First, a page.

My solo trip towards central Bhutan started at the Thimphu bus depot. After getting the necessary route permit for Bumthang and purchasing my bus ticket the previous day, I had anticipated this journey and felt it would show me a different side of Bhutan. I am a big fan of long bus rides (something I’ve inherited from my grandma), especially if they involve going through magnificent scenery, so I was looking forward to this 9 hour journey. I was lucky to get an excellent window seat right behind the driver, it was so good I asked for the same seat on the way back.
My fellow passengers were very friendly (even at this early hour) and they kept offering me sweets and water. A lot of people were chewing Dolma which is a combination of fresh beetle nut and lime paste neatly wrapped in a leaf and chewed. It is similar to the Indian Pan (except it’s made with fresh beetle nuts) and has the same reddening effect on the teeth. The effect is a slight high similar to one coming from chewing coca leaves (another cultural similarity between Andes and Himalaya! Incidentally, “Koka” is the name of a popular instant noodle brand here that is also taken dry as snack). It also heats you up which is great in high altitude mountain areas. The taste is famously bitter and there is a numbing effect on the tongue and lips. I have tried this concoction a few times and like its effects but can have it only once in a long while!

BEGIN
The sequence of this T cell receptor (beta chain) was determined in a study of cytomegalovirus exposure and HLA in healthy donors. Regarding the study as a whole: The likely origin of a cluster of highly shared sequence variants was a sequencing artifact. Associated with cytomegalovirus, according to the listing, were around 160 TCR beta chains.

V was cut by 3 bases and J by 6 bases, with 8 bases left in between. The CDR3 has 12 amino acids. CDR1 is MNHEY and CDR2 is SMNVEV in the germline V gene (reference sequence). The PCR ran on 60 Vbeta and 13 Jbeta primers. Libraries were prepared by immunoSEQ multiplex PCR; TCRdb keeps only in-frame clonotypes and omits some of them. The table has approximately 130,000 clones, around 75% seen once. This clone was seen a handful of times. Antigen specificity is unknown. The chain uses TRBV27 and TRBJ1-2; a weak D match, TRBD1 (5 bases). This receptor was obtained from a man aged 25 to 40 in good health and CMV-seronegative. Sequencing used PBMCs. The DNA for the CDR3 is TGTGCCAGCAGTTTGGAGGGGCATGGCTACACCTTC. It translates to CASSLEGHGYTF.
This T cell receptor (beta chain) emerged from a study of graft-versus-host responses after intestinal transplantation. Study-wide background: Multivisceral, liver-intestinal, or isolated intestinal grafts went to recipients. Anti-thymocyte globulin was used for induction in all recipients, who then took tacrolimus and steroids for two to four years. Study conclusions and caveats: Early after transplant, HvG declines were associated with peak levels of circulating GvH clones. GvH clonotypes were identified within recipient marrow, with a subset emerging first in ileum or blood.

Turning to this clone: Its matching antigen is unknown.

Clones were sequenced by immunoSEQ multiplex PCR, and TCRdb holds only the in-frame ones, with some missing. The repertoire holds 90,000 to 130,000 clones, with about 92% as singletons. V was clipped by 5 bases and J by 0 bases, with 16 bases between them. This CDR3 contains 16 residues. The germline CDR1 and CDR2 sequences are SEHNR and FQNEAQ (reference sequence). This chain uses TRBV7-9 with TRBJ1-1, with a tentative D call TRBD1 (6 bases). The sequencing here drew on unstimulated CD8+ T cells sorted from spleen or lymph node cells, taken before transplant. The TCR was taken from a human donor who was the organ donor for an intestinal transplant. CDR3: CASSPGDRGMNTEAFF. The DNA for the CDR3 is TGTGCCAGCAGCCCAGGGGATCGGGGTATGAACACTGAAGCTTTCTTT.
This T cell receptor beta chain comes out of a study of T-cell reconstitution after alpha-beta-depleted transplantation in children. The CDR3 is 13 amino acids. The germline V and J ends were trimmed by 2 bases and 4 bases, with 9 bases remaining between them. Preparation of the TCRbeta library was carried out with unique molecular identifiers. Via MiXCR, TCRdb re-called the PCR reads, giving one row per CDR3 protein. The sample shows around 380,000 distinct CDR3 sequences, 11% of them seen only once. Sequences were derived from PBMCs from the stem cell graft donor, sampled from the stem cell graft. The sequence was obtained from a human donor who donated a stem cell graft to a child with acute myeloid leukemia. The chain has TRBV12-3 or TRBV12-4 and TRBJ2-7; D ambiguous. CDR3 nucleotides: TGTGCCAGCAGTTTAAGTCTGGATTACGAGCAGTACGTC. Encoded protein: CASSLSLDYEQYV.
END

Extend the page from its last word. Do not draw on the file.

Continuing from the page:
Once we started the journey, our driver started DJing, playing an eclectic combination of old Western (including Modern Talking!!), some Dzongkha (including an alternate version of Gangnam style) and Hinidi songs. It was mostly fun, except the songs would repeat once in a while, which is understandable on a long bus journey.
The road snaked out of Thimphu and climbed high into hills filled with apple orchards and blue pine, reaching the village of Hongtsho where my permit was quickly scanned and stamped. For someone who is used to spontaneous changes in travel plans, having a set itinerary can be stifling but I was impressed with how efficient the procedures were once the paperwork was in order.
After the village, the road went higher and higher until the Dochu La (3140m) pass which is marked by many prayer flags. All along the road there are chortens that have to be passed from the left side, our driver drove the bus one whole rotation around most of the chortens before continuing.